The effect of lignin and inorganic species in biomass on pyrolysis oil yields, quality and stability

R. Fahmi, Anthony V. Bridgwater, Iain S. Donnison, Nicola Yates, J.M. Jones

Research output: Contribution to journalArticlepeer-review


This paper investigates four reference fuels and three low lignin Lolium Festuca grasses which were subjected to pyrolysis to produce pyrolysis oils. The oils were analysed to determine their quality and stability, enabling the identification of feedstock traits which affect oil stability. Two washed feedstocks were also subjected to pyrolysis to investigate whether washing can enhance pyrolysis oil quality. It was found that the mineral matter had the dominate effect on pyrolysis in compared to lignin content, in terms of pyrolysis yields for organics, char and gases. However the higher molecular weight compounds present in the pyrolysis oil are due to the lignin derived compounds as determined by results of GPC and liquid-GC/MS. The light organic fraction also increased in yield, but reduced in water content as metals increased at the expense of the lignin content. It was found that the fresh oil and aged oil had different compound intensities/concentrations, which is due to a large number of reactions occurring when the oil is aged day by day. These findings agree with previous reports which suggest that a large amount of re-polymerisation occurs as levoglucosan yields increase during the aging progress, while hydroxyacetaldehyde decrease. In summary the paper reports a window for producing a more stable pyrolysis oil by the use of energy crops, and also show that washing of biomass can improve oil quality and stability for high ash feedstocks, but less so for the energy crops.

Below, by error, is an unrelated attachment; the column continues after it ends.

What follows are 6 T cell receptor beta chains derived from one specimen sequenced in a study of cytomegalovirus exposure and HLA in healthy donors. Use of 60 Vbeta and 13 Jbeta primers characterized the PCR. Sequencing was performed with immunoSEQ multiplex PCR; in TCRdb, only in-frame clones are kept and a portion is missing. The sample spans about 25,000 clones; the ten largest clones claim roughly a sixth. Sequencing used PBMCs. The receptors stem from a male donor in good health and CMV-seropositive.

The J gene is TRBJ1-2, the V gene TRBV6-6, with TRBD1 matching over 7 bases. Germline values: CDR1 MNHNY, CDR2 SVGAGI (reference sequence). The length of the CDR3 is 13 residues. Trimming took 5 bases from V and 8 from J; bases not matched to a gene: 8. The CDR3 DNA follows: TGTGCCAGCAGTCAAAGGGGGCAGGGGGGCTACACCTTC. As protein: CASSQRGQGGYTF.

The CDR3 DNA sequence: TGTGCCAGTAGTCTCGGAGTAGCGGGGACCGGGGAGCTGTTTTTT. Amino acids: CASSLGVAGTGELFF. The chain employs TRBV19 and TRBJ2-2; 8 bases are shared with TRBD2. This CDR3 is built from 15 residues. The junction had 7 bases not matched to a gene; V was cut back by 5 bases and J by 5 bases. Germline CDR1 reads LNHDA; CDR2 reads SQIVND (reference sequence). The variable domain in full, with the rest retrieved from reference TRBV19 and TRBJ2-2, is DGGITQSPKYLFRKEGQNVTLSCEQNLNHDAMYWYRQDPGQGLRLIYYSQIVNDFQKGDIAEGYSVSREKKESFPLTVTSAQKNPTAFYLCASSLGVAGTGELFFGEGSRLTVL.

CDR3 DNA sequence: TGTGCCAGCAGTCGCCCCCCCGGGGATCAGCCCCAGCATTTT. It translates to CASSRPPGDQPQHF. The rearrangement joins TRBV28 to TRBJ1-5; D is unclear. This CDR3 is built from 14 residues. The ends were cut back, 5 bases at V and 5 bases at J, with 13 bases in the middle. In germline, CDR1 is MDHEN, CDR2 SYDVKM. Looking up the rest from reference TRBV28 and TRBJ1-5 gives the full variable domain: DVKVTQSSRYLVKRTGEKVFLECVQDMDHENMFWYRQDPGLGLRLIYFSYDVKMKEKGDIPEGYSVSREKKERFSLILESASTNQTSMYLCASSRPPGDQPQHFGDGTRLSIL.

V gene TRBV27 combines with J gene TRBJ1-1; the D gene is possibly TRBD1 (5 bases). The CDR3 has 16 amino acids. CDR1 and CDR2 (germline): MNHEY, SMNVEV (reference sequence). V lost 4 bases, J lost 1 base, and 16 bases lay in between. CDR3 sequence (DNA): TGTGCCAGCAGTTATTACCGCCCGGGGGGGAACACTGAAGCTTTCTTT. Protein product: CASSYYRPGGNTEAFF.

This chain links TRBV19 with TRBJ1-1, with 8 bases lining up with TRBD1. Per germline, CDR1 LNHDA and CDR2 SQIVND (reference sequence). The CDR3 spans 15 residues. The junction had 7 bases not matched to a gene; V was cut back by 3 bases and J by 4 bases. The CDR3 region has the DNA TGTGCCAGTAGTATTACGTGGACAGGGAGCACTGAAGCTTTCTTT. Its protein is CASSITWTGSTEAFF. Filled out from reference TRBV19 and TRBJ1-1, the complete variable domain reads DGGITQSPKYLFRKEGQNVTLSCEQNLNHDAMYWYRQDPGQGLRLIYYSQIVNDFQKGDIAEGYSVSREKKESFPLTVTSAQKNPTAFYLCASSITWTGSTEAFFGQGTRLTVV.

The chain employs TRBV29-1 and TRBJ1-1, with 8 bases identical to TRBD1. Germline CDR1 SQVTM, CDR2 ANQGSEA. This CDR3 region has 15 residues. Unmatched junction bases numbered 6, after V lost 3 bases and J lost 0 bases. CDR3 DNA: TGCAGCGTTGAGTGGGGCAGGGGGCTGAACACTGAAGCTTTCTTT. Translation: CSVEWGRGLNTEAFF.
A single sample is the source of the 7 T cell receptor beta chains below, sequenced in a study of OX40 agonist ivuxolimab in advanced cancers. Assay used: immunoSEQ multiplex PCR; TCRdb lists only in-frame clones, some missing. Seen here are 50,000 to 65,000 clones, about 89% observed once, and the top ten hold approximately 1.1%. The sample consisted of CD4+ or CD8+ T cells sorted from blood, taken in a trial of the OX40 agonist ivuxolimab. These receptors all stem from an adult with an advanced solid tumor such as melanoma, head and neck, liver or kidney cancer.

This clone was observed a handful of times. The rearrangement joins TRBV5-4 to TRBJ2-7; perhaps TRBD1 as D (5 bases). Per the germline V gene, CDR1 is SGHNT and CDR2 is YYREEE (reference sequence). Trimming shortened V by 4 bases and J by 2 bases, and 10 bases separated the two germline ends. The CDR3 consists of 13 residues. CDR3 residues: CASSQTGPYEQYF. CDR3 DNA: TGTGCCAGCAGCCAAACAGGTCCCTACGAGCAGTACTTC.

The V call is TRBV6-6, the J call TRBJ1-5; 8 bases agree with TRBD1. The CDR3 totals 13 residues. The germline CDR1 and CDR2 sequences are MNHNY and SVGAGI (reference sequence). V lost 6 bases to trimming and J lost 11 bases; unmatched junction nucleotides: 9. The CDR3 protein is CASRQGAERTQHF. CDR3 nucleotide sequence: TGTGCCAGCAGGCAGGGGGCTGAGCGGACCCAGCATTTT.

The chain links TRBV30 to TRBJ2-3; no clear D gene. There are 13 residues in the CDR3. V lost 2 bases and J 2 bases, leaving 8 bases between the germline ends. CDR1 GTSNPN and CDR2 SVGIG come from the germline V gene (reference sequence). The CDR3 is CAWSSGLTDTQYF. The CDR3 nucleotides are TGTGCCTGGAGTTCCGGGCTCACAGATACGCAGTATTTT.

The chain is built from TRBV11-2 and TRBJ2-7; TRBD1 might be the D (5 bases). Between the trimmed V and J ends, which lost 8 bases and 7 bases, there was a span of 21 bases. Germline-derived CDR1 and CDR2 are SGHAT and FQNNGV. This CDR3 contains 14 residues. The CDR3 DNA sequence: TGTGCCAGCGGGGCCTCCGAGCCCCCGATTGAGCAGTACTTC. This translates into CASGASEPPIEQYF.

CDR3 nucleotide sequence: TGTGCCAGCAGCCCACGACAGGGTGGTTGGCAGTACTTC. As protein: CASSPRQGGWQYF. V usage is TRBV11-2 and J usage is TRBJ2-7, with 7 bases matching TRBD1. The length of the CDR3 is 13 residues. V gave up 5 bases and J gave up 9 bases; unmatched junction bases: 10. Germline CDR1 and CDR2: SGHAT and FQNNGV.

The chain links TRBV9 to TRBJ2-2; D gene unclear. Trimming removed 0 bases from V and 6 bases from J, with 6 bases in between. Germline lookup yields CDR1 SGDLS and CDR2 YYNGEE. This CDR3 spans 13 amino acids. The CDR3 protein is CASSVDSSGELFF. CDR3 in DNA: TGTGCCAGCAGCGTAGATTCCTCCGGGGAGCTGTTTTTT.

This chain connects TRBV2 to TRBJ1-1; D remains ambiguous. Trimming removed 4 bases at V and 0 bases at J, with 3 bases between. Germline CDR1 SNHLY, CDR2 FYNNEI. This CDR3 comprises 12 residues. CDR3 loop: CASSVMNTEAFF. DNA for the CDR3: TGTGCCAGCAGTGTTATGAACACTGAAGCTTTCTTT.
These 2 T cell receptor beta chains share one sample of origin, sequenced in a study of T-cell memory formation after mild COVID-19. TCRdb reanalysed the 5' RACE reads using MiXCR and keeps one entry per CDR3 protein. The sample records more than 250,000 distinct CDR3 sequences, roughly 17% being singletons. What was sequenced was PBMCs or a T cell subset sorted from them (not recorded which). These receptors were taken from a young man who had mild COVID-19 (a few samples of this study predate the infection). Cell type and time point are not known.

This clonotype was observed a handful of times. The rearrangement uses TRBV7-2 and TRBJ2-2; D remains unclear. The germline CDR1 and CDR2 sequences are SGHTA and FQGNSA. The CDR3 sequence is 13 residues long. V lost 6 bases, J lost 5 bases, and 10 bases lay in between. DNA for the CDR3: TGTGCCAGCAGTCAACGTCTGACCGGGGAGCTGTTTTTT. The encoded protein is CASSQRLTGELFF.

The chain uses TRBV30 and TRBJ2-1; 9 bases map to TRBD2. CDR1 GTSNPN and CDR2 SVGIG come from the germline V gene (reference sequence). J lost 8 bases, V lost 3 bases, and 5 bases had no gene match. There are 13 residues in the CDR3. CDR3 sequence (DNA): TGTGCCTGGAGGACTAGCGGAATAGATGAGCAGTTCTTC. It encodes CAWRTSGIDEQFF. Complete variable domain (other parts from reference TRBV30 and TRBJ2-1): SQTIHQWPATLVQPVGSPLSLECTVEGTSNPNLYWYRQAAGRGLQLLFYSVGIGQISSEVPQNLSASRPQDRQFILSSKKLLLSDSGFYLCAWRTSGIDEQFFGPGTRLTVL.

Original languageEnglish
Pages (from-to)1230-1240
Number of pages11
Issue number7
Publication statusPublished - Jun 2008


  • lignin
  • alkali metals
  • pyrolysis stability
  • chemical engineering
  • bioenergy


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